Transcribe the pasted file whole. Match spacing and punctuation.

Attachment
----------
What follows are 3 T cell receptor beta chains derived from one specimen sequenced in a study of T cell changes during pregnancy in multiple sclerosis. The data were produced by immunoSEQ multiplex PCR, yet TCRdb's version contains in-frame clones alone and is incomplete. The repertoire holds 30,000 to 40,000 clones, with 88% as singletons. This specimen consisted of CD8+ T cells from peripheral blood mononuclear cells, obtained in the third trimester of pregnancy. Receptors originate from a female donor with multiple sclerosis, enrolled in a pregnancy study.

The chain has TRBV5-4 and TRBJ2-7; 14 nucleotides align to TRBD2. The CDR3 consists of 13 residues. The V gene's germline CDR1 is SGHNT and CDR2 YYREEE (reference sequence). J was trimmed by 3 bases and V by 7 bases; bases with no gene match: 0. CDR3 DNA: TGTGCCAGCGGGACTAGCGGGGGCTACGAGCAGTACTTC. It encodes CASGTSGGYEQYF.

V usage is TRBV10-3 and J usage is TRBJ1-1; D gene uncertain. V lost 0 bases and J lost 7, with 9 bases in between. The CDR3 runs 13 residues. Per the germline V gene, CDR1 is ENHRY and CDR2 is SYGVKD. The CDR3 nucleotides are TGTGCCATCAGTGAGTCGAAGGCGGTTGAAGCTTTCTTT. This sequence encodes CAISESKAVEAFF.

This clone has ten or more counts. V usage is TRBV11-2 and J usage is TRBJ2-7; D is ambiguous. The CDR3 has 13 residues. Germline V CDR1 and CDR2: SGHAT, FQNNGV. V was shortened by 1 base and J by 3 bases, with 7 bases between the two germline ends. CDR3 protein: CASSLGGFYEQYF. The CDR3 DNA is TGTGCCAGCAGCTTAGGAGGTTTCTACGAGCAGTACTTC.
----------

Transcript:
What follows are 3 T cell receptor beta chains derived from one specimen sequenced in a study of T cell changes during pregnancy in multiple sclerosis. The data were produced by immunoSEQ multiplex PCR, yet TCRdb's version contains in-frame clones alone and is incomplete. The repertoire holds 30,000 to 40,000 clones, with 88% as singletons. This specimen consisted of CD8+ T cells from peripheral blood mononuclear cells, obtained in the third trimester of pregnancy. Receptors originate from a female donor with multiple sclerosis, enrolled in a pregnancy study.

The chain has TRBV5-4 and TRBJ2-7; 14 nucleotides align to TRBD2. The CDR3 consists of 13 residues. The V gene's germline CDR1 is SGHNT and CDR2 YYREEE (reference sequence). J was trimmed by 3 bases and V by 7 bases; bases with no gene match: 0. CDR3 DNA: TGTGCCAGCGGGACTAGCGGGGGCTACGAGCAGTACTTC. It encodes CASGTSGGYEQYF.

V usage is TRBV10-3 and J usage is TRBJ1-1; D gene uncertain. V lost 0 bases and J lost 7, with 9 bases in between. The CDR3 runs 13 residues. Per the germline V gene, CDR1 is ENHRY and CDR2 is SYGVKD. The CDR3 nucleotides are TGTGCCATCAGTGAGTCGAAGGCGGTTGAAGCTTTCTTT. This sequence encodes CAISESKAVEAFF.

This clone has ten or more counts. V usage is TRBV11-2 and J usage is TRBJ2-7; D is ambiguous. The CDR3 has 13 residues. Germline V CDR1 and CDR2: SGHAT, FQNNGV. V was shortened by 1 base and J by 3 bases, with 7 bases between the two germline ends. CDR3 protein: CASSLGGFYEQYF. The CDR3 DNA is TGTGCCAGCAGCTTAGGAGGTTTCTACGAGCAGTACTTC.